Another factor is LA’s own maturity as a city. The young metropolis is all grown up. “It’s amazing what’s happened very recently,” he says. “The last two elections have included taxes that people have imposed on themselves with a two-thirds majority, to build the transit system and eradicate homelessness. That kind of civic engagement and activism reflects a community that wants to make LA a beautiful environment to live in.” A case in point: Mr DiCaprio, one of LA’s most famous sons and one of Govan’s many A-list pals. “He has an environmental foundation, he’s made gifts to the movie museum, and he visits the Natural History Museum regularly because they’re doing cutting edge research on climate change. You have these exceptionally engaged citizens.”
When LACMA is complete in 2023, it promises to be a defining landmark. The radical new building by Mr Peter Zumthor will float over Wilshire Boulevard, displaying the art to drivers as well as museumgoers. And it all depends on “The Govanor”, who is out six nights a week raising money for it. “I’d rather be curating the Picasso and Rivera show,” he says. “But it’s not that bad. These patrons become your partners in the end and they often have fantastic ideas. We did the Stanley Kubrick show because one of our trustees had connections to him.”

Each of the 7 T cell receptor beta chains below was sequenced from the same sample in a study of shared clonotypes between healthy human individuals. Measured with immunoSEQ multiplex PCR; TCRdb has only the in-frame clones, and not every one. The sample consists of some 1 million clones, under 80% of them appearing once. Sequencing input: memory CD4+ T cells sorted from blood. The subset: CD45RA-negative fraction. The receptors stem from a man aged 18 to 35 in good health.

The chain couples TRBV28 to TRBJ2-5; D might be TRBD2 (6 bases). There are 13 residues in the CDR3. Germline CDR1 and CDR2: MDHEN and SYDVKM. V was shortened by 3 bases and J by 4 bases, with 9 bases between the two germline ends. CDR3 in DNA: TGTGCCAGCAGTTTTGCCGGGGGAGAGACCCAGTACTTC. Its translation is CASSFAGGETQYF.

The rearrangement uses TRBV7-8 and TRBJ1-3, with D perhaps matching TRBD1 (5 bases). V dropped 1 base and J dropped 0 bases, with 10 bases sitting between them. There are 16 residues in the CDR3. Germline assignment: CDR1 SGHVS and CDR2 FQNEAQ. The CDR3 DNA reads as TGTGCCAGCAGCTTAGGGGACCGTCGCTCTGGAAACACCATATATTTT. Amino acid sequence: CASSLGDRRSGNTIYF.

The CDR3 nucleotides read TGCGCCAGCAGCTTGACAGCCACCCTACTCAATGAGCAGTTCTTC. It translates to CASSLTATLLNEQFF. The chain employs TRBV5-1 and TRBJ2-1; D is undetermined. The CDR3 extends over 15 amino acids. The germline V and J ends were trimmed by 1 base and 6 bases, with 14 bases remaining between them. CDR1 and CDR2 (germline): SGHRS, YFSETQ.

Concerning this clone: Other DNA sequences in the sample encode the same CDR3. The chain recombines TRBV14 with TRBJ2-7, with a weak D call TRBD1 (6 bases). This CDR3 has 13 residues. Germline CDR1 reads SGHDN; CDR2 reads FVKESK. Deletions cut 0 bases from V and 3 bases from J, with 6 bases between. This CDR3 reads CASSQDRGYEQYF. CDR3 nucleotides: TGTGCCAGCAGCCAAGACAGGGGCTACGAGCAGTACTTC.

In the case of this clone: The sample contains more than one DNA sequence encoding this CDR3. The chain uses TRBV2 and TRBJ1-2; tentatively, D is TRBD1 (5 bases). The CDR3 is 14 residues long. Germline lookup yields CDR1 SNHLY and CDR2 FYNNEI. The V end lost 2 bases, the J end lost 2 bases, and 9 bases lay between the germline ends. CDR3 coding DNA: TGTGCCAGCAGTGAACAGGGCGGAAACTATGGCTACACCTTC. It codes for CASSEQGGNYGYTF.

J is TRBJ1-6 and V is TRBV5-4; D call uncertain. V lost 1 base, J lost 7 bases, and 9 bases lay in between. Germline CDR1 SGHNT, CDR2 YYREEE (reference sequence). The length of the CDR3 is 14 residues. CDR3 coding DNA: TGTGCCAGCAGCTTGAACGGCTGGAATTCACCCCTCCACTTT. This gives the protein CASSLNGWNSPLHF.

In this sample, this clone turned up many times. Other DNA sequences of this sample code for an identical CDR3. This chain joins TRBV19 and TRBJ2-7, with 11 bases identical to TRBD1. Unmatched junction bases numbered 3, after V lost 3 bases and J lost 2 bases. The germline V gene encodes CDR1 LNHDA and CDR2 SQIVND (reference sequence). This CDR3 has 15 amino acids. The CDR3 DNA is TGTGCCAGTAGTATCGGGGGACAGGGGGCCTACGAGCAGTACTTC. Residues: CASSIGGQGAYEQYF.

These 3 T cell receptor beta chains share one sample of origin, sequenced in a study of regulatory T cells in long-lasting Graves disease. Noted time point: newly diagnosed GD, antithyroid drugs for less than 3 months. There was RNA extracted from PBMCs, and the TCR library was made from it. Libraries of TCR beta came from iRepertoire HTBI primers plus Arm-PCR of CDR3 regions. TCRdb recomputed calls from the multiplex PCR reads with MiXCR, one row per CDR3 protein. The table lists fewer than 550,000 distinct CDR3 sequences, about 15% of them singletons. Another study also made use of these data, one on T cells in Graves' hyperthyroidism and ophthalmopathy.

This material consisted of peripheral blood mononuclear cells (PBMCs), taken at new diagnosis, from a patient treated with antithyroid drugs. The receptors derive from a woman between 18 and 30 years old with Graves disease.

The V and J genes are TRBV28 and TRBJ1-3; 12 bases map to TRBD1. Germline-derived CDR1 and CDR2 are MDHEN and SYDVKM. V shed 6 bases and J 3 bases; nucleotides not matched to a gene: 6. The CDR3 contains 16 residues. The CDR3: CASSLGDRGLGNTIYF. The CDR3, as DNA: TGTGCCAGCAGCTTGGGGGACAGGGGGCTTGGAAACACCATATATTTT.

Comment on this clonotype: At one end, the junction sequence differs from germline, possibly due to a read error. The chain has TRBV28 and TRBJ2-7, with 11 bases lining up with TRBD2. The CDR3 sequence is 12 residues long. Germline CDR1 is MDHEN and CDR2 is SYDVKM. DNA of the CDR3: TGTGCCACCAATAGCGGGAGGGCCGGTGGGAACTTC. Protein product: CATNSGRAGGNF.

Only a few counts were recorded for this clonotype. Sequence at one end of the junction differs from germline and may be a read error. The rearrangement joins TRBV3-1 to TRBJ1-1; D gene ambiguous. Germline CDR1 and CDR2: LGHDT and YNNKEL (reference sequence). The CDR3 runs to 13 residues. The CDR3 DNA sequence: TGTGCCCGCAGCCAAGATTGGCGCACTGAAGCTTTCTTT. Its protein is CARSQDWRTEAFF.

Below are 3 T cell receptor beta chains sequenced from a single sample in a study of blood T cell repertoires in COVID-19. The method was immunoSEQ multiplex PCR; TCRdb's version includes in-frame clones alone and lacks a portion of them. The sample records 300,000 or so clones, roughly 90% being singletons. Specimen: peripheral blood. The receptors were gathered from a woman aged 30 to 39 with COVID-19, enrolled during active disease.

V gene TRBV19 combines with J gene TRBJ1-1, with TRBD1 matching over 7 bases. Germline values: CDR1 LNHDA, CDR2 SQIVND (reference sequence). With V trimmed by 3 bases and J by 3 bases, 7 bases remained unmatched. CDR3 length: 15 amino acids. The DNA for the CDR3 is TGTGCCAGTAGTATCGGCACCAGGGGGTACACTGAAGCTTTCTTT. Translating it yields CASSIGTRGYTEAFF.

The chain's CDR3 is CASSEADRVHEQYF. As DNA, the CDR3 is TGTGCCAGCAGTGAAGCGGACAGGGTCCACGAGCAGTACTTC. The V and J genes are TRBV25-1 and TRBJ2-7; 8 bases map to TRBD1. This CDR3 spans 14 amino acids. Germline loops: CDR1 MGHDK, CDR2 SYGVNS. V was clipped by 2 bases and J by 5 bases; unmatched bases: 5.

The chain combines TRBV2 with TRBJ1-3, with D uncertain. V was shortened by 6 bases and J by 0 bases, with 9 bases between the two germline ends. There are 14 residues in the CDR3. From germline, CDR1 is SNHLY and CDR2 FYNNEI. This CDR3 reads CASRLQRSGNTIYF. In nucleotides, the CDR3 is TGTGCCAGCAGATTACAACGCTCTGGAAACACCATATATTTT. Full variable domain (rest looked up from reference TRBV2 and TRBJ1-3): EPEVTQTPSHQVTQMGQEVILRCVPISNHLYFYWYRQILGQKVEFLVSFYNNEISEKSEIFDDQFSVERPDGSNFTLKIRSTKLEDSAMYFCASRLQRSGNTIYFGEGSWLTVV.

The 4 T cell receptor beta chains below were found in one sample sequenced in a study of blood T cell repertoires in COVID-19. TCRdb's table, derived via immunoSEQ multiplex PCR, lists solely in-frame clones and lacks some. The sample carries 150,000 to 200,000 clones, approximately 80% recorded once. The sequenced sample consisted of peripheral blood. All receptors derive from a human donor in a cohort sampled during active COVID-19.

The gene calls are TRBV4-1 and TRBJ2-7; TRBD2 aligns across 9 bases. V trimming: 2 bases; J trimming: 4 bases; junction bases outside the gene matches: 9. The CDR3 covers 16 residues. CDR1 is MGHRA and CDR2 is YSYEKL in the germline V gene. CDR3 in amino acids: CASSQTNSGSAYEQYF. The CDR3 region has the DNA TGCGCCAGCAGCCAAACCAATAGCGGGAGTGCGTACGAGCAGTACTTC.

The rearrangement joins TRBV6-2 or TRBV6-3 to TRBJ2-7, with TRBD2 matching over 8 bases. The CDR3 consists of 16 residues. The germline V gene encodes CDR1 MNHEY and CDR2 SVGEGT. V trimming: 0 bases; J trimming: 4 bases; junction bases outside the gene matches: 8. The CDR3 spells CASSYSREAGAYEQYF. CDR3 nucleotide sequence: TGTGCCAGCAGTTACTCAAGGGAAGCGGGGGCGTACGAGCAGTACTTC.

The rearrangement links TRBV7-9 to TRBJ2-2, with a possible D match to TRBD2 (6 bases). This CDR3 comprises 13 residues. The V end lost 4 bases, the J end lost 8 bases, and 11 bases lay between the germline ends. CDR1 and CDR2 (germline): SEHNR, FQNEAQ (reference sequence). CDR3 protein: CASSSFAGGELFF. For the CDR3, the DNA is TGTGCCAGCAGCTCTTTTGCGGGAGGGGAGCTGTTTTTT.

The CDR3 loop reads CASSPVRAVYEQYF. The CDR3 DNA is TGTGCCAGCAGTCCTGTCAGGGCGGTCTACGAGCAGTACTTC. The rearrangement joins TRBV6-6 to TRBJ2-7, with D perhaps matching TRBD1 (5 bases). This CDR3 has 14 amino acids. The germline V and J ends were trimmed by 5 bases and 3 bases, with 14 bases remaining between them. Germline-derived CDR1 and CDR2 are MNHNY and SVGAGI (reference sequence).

One wouldn’t bet against Mr Govan. He can talk all day about LA, the bold new city that’s emerging. He’s bullish about the art scene here and reels off names to watch out for “like Diana Thater, Thomas Houseago, Mary Weatherford… I could go on.” What’s more, he’s utterly confident. He’s already raised $300m and created two blockbuster landmarks at LACMA – the late Mr Chris Burden’s “Urban Light”, an instant icon of the city, and “Levitated Mass”, a 340-ton hunk of granite by Mr Michael Heizer, that he transported 106 miles over 11 days, to much fanfare. That’s the Govan style – go big or go home.
“I wasn’t aiming for sensation,” he says. “That’s not why you move a huge rock a hundred miles. If you want real gravitas, you look at ancient cultures – they moved rocks, built pyramids, obelisks. It’s just that when you do big things that are meant to last, they’re intense and they generate a lot of energy and interest.”